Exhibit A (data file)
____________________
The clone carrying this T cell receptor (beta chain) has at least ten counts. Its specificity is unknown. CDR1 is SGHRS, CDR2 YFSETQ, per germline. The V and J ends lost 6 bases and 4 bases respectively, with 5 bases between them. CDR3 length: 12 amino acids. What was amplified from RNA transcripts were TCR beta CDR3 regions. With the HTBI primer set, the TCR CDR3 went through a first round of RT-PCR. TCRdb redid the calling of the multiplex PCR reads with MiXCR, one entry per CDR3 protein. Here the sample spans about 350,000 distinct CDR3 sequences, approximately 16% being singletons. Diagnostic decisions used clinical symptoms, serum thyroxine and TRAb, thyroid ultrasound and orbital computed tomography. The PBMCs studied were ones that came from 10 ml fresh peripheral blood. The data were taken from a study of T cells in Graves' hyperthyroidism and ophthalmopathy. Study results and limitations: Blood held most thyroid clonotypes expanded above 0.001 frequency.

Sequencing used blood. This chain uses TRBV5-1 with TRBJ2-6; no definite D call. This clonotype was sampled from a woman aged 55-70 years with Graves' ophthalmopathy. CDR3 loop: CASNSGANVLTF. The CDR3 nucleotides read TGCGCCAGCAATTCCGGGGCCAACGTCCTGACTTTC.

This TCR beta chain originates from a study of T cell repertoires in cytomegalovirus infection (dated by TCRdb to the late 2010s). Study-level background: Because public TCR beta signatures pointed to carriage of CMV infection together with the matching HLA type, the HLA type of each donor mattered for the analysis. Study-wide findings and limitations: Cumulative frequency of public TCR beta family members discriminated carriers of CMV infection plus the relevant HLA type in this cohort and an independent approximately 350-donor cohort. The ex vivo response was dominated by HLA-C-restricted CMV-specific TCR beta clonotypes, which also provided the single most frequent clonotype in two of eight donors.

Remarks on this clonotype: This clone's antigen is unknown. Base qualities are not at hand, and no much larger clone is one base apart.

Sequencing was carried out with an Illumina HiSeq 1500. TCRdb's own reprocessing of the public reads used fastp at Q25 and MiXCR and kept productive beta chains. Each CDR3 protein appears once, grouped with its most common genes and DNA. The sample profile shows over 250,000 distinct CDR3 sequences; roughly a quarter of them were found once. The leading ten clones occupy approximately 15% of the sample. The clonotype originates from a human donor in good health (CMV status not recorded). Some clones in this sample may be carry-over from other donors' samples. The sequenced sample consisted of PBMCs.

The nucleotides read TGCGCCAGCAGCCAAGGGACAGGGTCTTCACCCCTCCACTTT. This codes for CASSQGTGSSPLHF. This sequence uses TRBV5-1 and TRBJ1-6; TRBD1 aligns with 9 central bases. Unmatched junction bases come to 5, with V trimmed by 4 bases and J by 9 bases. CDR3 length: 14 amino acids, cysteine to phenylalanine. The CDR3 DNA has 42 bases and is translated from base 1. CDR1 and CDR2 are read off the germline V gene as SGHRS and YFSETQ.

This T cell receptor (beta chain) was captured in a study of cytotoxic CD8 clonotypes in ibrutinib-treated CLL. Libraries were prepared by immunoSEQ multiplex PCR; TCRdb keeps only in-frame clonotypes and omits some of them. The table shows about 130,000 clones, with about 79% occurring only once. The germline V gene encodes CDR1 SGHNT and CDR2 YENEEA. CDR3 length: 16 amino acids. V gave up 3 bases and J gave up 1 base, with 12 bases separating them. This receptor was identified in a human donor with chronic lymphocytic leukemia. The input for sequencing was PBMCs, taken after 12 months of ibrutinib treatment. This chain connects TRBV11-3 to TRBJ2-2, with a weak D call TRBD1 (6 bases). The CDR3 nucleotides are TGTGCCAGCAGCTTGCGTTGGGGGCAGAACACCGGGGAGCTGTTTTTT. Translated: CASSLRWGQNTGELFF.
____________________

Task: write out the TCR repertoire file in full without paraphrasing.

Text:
The clone carrying this T cell receptor (beta chain) has at least ten counts. Its specificity is unknown. CDR1 is SGHRS, CDR2 YFSETQ, per germline. The V and J ends lost 6 bases and 4 bases respectively, with 5 bases between them. CDR3 length: 12 amino acids. What was amplified from RNA transcripts were TCR beta CDR3 regions. With the HTBI primer set, the TCR CDR3 went through a first round of RT-PCR. TCRdb redid the calling of the multiplex PCR reads with MiXCR, one entry per CDR3 protein. Here the sample spans about 350,000 distinct CDR3 sequences, approximately 16% being singletons. Diagnostic decisions used clinical symptoms, serum thyroxine and TRAb, thyroid ultrasound and orbital computed tomography. The PBMCs studied were ones that came from 10 ml fresh peripheral blood. The data were taken from a study of T cells in Graves' hyperthyroidism and ophthalmopathy. Study results and limitations: Blood held most thyroid clonotypes expanded above 0.001 frequency.

Sequencing used blood. This chain uses TRBV5-1 with TRBJ2-6; no definite D call. This clonotype was sampled from a woman aged 55-70 years with Graves' ophthalmopathy. CDR3 loop: CASNSGANVLTF. The CDR3 nucleotides read TGCGCCAGCAATTCCGGGGCCAACGTCCTGACTTTC.

This TCR beta chain originates from a study of T cell repertoires in cytomegalovirus infection (dated by TCRdb to the late 2010s). Study-level background: Because public TCR beta signatures pointed to carriage of CMV infection together with the matching HLA type, the HLA type of each donor mattered for the analysis. Study-wide findings and limitations: Cumulative frequency of public TCR beta family members discriminated carriers of CMV infection plus the relevant HLA type in this cohort and an independent approximately 350-donor cohort. The ex vivo response was dominated by HLA-C-restricted CMV-specific TCR beta clonotypes, which also provided the single most frequent clonotype in two of eight donors.

Remarks on this clonotype: This clone's antigen is unknown. Base qualities are not at hand, and no much larger clone is one base apart.

Sequencing was carried out with an Illumina HiSeq 1500. TCRdb's own reprocessing of the public reads used fastp at Q25 and MiXCR and kept productive beta chains. Each CDR3 protein appears once, grouped with its most common genes and DNA. The sample profile shows over 250,000 distinct CDR3 sequences; roughly a quarter of them were found once. The leading ten clones occupy approximately 15% of the sample. The clonotype originates from a human donor in good health (CMV status not recorded). Some clones in this sample may be carry-over from other donors' samples. The sequenced sample consisted of PBMCs.

The nucleotides read TGCGCCAGCAGCCAAGGGACAGGGTCTTCACCCCTCCACTTT. This codes for CASSQGTGSSPLHF. This sequence uses TRBV5-1 and TRBJ1-6; TRBD1 aligns with 9 central bases. Unmatched junction bases come to 5, with V trimmed by 4 bases and J by 9 bases. CDR3 length: 14 amino acids, cysteine to phenylalanine. The CDR3 DNA has 42 bases and is translated from base 1. CDR1 and CDR2 are read off the germline V gene as SGHRS and YFSETQ.

This T cell receptor (beta chain) was captured in a study of cytotoxic CD8 clonotypes in ibrutinib-treated CLL. Libraries were prepared by immunoSEQ multiplex PCR; TCRdb keeps only in-frame clonotypes and omits some of them. The table shows about 130,000 clones, with about 79% occurring only once. The germline V gene encodes CDR1 SGHNT and CDR2 YENEEA. CDR3 length: 16 amino acids. V gave up 3 bases and J gave up 1 base, with 12 bases separating them. This receptor was identified in a human donor with chronic lymphocytic leukemia. The input for sequencing was PBMCs, taken after 12 months of ibrutinib treatment. This chain connects TRBV11-3 to TRBJ2-2, with a weak D call TRBD1 (6 bases). The CDR3 nucleotides are TGTGCCAGCAGCTTGCGTTGGGGGCAGAACACCGGGGAGCTGTTTTTT. Translated: CASSLRWGQNTGELFF.